Rep. Mike Rogers, Michigan Republican, wasn't expecting his opening statement during a recent hearing health care to become an Internet sensation.
The congressman blasted Democratic health care plans during the hearing in a nearly four-minute speech that was recorded and uploaded to YouTube, where it generated more than 2.5 million views.
Mr. Rogers told The Washington Times in a phone conversation he was surprised about all the attention his speech was getting online and thought it might be because he was talking about the bill in plain language without using ad hominem attacks.
"I was floored when it hit a million views and shocked when it hit 2 million, and it's still growing and going like mad," he said. "It's principled opposition, and I think that's the difference."
In his remarks he cited Abraham Lincoln's line, "You can't make a weak man strong by making a strong man weak," and said the Democrats were giving the public a "false choice" about health care options. "What you have said to America is: 'We give up. It's just too hard. The government has to do it.' That's insulting," he said.
He also complained the push for a public health care option was the latest example of the federal government exerting too much control over the middle class.
"We're going to tell you what kind of car to drive, we're going to tell you what kind of light bulb to put in, oh, I'm going to tell you what kind of window you are going to have to replace your house with and oh, by the way I'm going to pick your doctor and your plan for the future," Mr. Rogers said.
When asked what he'd like President Obama to say in his health care address to Congress on Wednesday, Mr. Rogers said, "I hope he abandons this notion of big government mandated intrusion into health care and comes back and embraces the free-market solutions that have always been on the table but never discussed in this debate."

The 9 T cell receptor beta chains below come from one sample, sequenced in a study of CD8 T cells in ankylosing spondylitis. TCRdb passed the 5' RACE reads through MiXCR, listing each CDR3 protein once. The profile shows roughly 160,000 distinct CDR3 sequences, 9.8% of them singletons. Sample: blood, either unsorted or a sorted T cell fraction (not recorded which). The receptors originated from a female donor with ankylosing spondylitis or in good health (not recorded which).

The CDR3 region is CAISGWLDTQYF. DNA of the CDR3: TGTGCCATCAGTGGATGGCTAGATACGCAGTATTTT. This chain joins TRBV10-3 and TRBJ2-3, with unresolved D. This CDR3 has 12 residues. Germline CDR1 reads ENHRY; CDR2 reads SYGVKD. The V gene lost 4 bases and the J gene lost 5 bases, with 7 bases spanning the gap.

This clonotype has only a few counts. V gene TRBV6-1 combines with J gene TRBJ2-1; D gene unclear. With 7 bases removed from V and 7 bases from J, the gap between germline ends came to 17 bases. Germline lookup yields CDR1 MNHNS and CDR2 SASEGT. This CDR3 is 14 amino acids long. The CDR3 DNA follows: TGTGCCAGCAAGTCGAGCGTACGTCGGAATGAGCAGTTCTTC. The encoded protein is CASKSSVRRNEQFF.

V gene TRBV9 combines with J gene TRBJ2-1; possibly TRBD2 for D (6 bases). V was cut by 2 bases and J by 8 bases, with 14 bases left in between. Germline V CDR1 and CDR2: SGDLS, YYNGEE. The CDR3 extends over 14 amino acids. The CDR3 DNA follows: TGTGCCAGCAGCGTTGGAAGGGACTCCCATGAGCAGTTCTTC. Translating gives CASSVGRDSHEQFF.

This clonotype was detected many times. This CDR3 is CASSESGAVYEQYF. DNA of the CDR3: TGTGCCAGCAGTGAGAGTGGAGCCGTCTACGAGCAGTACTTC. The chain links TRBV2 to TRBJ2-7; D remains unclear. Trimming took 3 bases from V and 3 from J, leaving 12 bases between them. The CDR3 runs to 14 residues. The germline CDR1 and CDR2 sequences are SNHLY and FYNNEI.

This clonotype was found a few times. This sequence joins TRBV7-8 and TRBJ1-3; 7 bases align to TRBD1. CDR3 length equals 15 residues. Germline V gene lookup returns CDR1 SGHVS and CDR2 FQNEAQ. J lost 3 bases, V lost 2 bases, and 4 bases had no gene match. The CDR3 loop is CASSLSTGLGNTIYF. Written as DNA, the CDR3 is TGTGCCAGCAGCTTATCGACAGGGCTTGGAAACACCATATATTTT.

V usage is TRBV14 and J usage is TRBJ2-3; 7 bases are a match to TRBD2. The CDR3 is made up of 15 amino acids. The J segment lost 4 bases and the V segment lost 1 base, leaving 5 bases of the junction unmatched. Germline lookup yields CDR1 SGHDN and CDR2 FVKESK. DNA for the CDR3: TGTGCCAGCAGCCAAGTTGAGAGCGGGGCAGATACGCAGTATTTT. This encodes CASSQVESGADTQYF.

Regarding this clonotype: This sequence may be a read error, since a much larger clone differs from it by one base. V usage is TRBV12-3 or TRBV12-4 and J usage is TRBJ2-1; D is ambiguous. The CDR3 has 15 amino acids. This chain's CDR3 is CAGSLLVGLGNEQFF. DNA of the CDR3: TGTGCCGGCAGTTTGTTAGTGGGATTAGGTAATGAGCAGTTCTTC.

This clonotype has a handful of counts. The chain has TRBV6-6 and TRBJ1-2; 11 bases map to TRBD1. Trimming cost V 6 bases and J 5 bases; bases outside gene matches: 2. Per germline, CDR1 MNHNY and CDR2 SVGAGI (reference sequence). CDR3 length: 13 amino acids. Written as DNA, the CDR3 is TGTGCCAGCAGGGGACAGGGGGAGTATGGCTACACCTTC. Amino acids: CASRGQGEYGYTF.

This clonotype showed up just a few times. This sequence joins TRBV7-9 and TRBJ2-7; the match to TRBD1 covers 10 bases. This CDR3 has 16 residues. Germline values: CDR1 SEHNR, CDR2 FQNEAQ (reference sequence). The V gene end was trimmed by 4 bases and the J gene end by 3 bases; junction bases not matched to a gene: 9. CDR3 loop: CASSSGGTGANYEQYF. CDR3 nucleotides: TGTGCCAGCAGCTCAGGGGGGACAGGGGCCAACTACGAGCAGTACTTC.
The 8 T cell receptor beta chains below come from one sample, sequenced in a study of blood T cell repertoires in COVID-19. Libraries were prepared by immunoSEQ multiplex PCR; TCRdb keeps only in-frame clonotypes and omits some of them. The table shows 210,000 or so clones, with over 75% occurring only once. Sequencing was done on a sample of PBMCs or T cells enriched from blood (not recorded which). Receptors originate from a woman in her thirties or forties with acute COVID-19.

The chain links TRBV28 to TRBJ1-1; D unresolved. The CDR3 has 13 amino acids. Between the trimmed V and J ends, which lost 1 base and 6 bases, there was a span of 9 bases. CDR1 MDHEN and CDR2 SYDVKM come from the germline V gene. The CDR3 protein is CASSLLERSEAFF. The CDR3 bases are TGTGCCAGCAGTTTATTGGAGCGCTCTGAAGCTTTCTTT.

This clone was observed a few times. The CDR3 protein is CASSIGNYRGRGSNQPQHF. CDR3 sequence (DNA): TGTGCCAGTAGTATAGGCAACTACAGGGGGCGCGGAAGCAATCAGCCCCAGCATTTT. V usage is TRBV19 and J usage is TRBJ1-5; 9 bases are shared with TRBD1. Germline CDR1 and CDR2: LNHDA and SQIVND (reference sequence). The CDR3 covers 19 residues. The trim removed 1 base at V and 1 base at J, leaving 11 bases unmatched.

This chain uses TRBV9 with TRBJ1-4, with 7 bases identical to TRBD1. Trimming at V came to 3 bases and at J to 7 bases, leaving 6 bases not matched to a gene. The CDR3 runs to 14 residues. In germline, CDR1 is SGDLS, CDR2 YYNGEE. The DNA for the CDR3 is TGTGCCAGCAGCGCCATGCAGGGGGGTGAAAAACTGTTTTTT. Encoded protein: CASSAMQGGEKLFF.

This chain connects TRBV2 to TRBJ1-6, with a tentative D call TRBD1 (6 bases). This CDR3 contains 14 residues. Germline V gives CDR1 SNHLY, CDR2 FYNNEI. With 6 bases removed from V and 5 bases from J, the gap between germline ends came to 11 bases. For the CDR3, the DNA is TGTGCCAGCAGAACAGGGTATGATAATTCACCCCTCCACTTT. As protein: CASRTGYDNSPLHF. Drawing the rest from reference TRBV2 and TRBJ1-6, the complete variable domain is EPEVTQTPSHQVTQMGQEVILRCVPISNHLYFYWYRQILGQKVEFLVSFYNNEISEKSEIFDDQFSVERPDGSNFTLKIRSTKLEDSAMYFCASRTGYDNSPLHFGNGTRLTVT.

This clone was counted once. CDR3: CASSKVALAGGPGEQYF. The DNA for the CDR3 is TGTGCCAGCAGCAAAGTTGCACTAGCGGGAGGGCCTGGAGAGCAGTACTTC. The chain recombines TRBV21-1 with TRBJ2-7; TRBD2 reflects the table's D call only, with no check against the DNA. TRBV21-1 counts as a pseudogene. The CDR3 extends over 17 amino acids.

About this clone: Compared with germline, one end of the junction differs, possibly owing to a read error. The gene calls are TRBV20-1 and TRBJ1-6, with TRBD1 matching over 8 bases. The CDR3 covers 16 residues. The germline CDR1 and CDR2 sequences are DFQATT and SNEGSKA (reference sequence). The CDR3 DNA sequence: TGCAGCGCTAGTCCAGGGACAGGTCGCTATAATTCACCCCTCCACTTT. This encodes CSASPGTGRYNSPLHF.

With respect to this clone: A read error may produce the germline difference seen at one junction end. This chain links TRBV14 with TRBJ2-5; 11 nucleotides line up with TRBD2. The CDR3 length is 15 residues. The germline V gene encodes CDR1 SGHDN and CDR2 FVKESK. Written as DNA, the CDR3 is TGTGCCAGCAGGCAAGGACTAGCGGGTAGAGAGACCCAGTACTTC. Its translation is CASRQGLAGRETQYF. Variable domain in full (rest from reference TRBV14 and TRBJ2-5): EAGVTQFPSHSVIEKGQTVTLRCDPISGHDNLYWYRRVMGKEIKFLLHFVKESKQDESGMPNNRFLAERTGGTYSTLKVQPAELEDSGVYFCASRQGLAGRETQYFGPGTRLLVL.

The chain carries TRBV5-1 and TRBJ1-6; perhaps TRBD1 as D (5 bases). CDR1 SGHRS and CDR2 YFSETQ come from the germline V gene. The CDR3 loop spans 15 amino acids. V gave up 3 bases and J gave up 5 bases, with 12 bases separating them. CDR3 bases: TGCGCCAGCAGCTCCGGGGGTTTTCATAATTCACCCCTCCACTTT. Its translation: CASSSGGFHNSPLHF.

"If he doesn't, and it's just another 'here are my principles again.' Well, we've heard that before and it didn't translate into legislation," he said.
Oh, the irony
Another congressman is getting attention on YouTube, although it's not good publicity.
Rep. Baron P. Hill, Indiana Democrat, banned video cameras from an Aug. 31 town-hall meeting at Indiana University, but somehow his remarks about how much he disliked YouTube made their way onto the popular video-sharing site.
During the question-and-answer portion of the event, a young woman who identified herself as a journalism student asked why video cameras were prohibited.
"For journalism students, why can't we film this?" she asked. "We have school projects, and I have just been taken aside and told I can't film this. I'm not disrupting, I'm keeping my opinions to myself, but now that I'm not getting to do this for a project, I was going to ask a question. Why can't I film this? Isn't this my right?"
The congressman's answer wasn't very diplomatic.
"This is my town-hall meeting, and I set the rules and I've had these rules," he said, prompting boos and jeers throughout the room.
"Let me repeat that one more time. This is my town-hall meeting for you," he said. "And you are not going to tell me how to run my congressional office. Now the reasons why I don't allow filming is because usually the films that are done end up on YouTube in a compromising position."
And that's exactly where those remarks ended up, posted by the National Republican Congressional Committee. The clip was then reposted by several political blogs and aired on some cable news programs.
Although attendees were not permitted to take video of the town-hall meeting, it was recorded and broadcast online by the Bloomington Herald-Times.
Liberal activists have a new name to disparage conservatives: "tenthers."
The nickname refers to those who cite the 10th Amendment to argue that federal intervention in areas not authorized by the Constitution, like health care for example, is unconstitutional.
This follows other names such as "birthers," "deathers" and "tea baggers."
Health care reform supporters at the Center for American Progress, the American Prospect, MSNBC and other outlets have deployed the term against Republicans who cite the 10th Amendment as reason not to create new programs. Some of the leading Republican proponents of the allegedly "dangerous" and "conspiratorial" theory include Sens. Tom Coburn of Oklahoma and Jim DeMint of South Carolina, and Rep. Michele Bachmann of Minnesota.
"As the nation emerges from the worst economic downturn in three generations, the tenthers would strip away the very reforms and economic regulations that beat back the Great Depression, and they would hamstring any attempt to enact new progressive legislation," worried the American Prospect's Ian Millhiser in an essay that said the "tenthers" were "no less radical but infinitely more dangerous" than the birthers.
• Amanda Carpenter can be reached at acarpenter@ washingtontimes.com.